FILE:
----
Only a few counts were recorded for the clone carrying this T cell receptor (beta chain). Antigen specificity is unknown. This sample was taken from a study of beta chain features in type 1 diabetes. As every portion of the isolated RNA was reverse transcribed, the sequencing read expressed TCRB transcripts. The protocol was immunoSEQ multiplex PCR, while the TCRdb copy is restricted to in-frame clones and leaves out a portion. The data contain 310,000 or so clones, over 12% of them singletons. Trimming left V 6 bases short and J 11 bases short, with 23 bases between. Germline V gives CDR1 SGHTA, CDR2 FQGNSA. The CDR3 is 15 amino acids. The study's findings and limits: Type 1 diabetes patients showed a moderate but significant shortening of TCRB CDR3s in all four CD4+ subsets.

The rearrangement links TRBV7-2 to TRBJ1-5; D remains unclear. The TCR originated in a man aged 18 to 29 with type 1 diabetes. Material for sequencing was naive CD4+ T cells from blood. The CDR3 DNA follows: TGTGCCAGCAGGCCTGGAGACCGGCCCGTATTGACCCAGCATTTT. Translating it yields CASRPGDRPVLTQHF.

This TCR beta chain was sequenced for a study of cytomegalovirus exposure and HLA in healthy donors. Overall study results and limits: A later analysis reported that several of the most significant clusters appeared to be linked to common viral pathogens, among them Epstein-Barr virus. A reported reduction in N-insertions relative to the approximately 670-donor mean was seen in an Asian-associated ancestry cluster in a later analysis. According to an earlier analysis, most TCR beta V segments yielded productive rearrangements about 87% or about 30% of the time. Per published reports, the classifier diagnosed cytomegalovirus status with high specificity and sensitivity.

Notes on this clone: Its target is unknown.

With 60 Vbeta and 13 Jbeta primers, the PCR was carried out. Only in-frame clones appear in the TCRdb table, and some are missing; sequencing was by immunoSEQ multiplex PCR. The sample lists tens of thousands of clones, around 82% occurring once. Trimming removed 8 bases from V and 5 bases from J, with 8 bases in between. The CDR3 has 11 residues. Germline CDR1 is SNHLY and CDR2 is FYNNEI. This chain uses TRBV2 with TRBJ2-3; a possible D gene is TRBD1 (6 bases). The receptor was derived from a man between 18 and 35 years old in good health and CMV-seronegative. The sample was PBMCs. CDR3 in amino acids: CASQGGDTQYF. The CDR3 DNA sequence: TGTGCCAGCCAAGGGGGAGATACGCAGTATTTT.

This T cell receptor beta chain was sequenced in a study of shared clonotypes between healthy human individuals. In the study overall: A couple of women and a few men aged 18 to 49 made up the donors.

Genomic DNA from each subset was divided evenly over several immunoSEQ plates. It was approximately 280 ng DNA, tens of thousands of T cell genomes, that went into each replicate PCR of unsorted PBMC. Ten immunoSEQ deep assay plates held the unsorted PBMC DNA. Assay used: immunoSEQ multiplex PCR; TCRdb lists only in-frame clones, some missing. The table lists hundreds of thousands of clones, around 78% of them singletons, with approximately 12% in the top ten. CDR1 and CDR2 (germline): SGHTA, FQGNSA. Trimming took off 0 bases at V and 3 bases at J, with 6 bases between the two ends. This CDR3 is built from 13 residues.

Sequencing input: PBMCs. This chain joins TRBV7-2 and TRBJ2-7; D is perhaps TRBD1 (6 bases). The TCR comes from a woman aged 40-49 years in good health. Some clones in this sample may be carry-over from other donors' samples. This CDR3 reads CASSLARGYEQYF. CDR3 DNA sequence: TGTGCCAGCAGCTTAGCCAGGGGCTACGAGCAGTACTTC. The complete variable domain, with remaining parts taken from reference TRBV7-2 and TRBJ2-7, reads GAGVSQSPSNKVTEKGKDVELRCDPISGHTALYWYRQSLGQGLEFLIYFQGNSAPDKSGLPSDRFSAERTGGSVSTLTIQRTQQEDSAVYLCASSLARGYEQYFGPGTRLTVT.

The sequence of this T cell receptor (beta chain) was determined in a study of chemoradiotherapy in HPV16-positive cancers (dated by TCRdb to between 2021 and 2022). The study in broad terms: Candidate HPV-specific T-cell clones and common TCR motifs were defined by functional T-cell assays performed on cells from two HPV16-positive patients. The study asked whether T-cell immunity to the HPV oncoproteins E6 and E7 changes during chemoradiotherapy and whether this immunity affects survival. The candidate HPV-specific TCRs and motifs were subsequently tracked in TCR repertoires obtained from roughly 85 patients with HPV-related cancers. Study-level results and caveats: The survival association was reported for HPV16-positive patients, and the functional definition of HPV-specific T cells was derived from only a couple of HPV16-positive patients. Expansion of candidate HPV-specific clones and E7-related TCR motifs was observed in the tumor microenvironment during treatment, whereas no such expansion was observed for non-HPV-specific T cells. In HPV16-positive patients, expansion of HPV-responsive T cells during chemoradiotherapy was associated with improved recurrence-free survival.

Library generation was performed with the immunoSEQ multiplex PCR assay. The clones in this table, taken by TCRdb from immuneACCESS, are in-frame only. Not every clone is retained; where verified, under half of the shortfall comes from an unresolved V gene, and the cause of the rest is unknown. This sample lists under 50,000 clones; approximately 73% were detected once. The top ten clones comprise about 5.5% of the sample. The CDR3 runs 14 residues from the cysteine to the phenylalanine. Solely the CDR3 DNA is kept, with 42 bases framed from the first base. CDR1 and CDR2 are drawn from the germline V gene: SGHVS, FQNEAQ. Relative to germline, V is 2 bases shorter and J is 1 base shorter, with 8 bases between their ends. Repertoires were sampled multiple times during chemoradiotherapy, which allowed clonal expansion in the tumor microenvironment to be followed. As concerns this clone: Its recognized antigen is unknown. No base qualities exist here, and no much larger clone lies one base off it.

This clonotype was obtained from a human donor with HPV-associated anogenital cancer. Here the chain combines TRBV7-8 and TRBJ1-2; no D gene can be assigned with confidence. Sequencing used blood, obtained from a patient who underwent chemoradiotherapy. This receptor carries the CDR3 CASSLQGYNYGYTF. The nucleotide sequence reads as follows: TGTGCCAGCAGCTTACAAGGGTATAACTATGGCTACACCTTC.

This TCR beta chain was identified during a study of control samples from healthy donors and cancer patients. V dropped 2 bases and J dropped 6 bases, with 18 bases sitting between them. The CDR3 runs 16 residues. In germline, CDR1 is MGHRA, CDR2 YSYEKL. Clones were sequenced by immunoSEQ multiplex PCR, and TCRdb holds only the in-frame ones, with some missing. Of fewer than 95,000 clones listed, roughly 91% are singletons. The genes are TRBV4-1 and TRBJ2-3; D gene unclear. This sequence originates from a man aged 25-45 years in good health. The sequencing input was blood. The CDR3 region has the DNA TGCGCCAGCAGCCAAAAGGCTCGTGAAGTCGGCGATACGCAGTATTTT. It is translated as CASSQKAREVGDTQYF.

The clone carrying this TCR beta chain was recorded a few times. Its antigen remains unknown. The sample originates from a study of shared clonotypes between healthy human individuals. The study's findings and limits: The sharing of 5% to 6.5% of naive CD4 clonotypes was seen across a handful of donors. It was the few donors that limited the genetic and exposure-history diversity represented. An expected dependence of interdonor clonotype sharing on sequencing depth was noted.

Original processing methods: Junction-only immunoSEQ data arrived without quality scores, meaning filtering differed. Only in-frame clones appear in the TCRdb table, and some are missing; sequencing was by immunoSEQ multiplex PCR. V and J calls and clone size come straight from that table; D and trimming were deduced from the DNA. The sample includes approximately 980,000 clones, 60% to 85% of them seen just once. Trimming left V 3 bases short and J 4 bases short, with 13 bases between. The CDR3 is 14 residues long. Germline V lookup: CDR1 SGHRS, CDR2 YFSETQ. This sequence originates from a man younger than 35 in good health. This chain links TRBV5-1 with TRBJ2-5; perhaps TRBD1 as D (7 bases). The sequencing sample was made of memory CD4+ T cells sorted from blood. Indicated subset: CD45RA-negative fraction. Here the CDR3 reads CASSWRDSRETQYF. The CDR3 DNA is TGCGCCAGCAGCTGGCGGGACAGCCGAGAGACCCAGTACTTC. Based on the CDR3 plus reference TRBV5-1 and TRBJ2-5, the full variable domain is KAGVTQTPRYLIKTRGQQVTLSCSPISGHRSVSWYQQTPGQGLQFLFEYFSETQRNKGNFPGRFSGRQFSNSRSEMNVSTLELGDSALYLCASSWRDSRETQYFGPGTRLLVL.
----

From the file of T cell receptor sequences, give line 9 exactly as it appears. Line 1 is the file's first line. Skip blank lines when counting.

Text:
The sequence of this T cell receptor (beta chain) was determined in a study of chemoradiotherapy in HPV16-positive cancers (dated by TCRdb to between 2021 and 2022). The study in broad terms: Candidate HPV-specific T-cell clones and common TCR motifs were defined by functional T-cell assays performed on cells from two HPV16-positive patients. The study asked whether T-cell immunity to the HPV oncoproteins E6 and E7 changes during chemoradiotherapy and whether this immunity affects survival. The candidate HPV-specific TCRs and motifs were subsequently tracked in TCR repertoires obtained from roughly 85 patients with HPV-related cancers. Study-level results and caveats: The survival association was reported for HPV16-positive patients, and the functional definition of HPV-specific T cells was derived from only a couple of HPV16-positive patients. Expansion of candidate HPV-specific clones and E7-related TCR motifs was observed in the tumor microenvironment during treatment, whereas no such expansion was observed for non-HPV-specific T cells. In HPV16-positive patients, expansion of HPV-responsive T cells during chemoradiotherapy was associated with improved recurrence-free survival.